There is a significant link between skipping breakfast and increased cardiovascular disease risk. Researchers looked at 6,550 US adults, ages 40 to 75. They compared the incidence of all-cause mortality and cardiovascular mortality among participants who never ate breakfast versus those who ate it on a regular basis. The study also assessed whether the effects of meal frequency were independent of other factors. Compared to those who ate breakfast, skippers had about a 60% increase in all-cause mortality, and about a 75% increase in cardiovascular mortality.
In the study, participants were randomly assigned to one of two groups: eat breakfast or skip it. All participants were free of heart disease at the beginning of the study. However, the authors found a significant association between skipping breakfast and all-cause mortality in adults over 70 years of age. This was not the case for all participants, but it was significant enough to be studied.
Compared with the participants who ate breakfast, skippers were more likely to be overweight, smokers, heavy drinkers, and physically inactive. Also, those who skipped breakfast were more likely to have low levels of total energy intake and diet quality. Additionally, skipping breakfast was associated with higher rates of high cholesterol and hypertension.
After the researchers adjusted for age, diet, race, and other confounding factors, they found that the risk of cardiovascular mortality was 1.64-fold greater in those who stayed away from breakfast. This was a relatively small effect, and it is possible that the correlation may not be causation. Regardless, it is an important finding, especially considering the growing number of people who die from heart-related ailments.
The study is the first to examine the effect of dietary patterns on the risk of CVD. The data were from the National Health and Nutrition Examination Survey, a large-scale study of adults in the United States. It surveyed adults over 40 from 1988 to 1994. As part of the survey, respondents were asked to indicate how often they ate breakfast. Of those who answered, 59% ate breakfast regularly, while 10% never ate it. Among those who ate breakfast regularly, 25% ate it on some days and 59% on all days.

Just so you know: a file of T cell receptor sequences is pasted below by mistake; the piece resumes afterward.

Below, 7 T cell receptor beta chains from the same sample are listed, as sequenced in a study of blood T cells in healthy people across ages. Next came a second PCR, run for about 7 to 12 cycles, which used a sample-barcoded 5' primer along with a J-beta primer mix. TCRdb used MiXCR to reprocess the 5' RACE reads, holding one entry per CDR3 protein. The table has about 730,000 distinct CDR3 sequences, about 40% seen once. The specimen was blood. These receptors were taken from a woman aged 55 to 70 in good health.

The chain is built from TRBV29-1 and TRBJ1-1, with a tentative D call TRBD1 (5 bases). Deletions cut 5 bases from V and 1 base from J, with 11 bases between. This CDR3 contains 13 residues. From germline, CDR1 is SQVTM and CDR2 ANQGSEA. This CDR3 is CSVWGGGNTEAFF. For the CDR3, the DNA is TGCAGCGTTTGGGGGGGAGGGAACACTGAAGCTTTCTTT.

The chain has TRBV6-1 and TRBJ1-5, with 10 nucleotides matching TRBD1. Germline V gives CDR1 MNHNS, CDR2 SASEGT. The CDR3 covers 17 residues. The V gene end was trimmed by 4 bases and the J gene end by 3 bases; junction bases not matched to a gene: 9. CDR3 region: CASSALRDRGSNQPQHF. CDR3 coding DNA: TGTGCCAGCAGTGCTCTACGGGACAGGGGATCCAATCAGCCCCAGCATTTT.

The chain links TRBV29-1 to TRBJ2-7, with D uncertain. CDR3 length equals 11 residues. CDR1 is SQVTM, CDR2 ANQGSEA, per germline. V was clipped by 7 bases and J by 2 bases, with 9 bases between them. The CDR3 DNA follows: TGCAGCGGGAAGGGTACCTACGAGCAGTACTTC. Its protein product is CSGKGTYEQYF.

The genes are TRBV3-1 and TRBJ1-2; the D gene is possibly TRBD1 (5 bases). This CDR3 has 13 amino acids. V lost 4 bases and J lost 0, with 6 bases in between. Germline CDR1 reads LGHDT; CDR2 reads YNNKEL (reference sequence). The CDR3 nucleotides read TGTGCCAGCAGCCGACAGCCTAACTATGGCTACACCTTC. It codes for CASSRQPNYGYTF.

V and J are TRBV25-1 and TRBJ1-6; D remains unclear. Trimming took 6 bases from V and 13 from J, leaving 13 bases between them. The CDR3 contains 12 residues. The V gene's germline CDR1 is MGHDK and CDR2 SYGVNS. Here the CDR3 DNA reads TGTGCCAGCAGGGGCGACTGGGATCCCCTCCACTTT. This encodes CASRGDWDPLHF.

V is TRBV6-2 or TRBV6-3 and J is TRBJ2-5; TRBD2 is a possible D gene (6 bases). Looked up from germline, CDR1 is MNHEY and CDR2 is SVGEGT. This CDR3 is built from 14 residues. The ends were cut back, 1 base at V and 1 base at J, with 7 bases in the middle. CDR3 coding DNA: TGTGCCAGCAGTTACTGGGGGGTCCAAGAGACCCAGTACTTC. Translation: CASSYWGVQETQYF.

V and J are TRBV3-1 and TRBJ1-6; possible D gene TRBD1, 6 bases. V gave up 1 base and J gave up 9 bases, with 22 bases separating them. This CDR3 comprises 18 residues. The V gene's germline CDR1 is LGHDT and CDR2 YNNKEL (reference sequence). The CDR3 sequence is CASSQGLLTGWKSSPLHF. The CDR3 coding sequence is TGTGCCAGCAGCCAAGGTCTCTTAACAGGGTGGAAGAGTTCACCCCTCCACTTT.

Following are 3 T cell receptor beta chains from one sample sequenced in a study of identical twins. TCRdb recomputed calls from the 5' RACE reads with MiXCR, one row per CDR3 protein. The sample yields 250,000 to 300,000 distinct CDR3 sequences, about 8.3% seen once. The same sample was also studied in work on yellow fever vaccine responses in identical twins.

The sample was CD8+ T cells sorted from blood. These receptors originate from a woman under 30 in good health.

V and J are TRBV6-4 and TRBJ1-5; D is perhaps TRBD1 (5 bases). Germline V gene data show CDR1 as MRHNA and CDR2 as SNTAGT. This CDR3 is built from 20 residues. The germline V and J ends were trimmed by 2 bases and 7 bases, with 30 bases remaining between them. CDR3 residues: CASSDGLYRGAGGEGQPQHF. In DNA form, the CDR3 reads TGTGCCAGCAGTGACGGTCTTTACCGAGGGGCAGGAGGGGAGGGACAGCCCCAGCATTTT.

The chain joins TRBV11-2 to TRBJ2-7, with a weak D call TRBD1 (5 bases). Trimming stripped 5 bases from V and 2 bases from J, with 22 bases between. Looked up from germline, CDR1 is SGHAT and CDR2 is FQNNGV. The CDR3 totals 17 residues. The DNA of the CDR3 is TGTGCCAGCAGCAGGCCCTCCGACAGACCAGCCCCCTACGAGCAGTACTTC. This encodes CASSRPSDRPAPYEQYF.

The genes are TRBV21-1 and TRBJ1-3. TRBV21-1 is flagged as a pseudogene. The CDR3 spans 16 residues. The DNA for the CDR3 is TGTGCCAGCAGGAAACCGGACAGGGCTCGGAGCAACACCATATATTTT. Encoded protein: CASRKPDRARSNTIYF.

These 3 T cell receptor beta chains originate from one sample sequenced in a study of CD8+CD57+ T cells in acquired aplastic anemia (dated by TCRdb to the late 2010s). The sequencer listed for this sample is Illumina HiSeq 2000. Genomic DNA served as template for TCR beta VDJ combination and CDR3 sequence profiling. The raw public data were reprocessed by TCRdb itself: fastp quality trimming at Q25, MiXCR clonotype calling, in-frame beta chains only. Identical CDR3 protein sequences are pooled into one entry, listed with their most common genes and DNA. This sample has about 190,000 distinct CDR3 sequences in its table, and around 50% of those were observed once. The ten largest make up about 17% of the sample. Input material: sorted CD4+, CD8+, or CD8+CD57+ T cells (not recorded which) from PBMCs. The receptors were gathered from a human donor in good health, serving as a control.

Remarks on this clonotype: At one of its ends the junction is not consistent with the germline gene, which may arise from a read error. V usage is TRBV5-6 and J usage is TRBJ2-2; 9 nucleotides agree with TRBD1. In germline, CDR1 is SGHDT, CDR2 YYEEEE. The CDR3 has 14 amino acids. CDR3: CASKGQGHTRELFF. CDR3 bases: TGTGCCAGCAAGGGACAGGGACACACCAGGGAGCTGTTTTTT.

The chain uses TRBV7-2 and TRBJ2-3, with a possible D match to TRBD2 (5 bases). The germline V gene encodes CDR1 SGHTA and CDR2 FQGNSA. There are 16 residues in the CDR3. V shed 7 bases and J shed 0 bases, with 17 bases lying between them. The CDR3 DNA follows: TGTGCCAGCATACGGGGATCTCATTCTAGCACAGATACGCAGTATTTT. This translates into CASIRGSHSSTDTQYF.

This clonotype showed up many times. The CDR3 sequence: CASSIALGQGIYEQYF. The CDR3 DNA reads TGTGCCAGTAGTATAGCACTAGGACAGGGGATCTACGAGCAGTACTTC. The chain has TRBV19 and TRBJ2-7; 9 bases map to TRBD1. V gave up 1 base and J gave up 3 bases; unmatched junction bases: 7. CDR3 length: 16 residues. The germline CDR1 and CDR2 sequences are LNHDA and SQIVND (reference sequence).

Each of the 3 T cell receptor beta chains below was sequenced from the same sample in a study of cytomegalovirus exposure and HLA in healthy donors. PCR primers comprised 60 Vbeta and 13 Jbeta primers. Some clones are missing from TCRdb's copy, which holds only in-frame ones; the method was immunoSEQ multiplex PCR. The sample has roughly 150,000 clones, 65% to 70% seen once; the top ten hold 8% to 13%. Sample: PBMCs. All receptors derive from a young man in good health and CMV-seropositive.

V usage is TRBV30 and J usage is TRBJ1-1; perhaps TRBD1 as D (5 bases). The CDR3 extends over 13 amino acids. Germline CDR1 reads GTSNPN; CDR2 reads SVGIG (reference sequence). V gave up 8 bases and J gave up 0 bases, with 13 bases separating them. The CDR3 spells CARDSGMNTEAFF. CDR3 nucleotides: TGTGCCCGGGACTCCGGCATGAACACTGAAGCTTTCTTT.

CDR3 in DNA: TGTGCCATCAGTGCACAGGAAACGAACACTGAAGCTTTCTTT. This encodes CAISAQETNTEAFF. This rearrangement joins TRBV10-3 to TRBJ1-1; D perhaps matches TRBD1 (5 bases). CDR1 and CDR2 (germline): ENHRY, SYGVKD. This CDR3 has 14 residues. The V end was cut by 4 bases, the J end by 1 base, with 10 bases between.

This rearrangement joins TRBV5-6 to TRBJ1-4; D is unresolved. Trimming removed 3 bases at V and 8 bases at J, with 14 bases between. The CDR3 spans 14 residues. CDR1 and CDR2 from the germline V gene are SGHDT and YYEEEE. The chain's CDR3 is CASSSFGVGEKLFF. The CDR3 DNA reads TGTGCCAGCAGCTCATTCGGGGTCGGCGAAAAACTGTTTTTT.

The study is also the first to examine the effects of meal frequency on the risk of cardiovascular mortality. Participants who ate two meals that were less than four hours apart had a significantly higher all-cause mortality risk, whereas those who ate three or more breakfasts a day had a lower all-cause mortality risk.
In addition to the statistical techniques used to estimate death rates, the researchers did a number of other analyses. They looked at the timing of meals, the types of foods consumed, and the time between meals. Although the results suggest a positive relationship between meal frequency and all-cause mortality, the associations did not hold for women or men, and the results did not extend beyond the 40-to-75 age range.
Overall, the findings of the study are consistent with previous reports that eating a heart-healthy breakfast is a good way to reduce your risk of cardiovascular disease. However, the authors recommend further research to determine if there are gender differences in the association between breakfast and cardiovascular disease.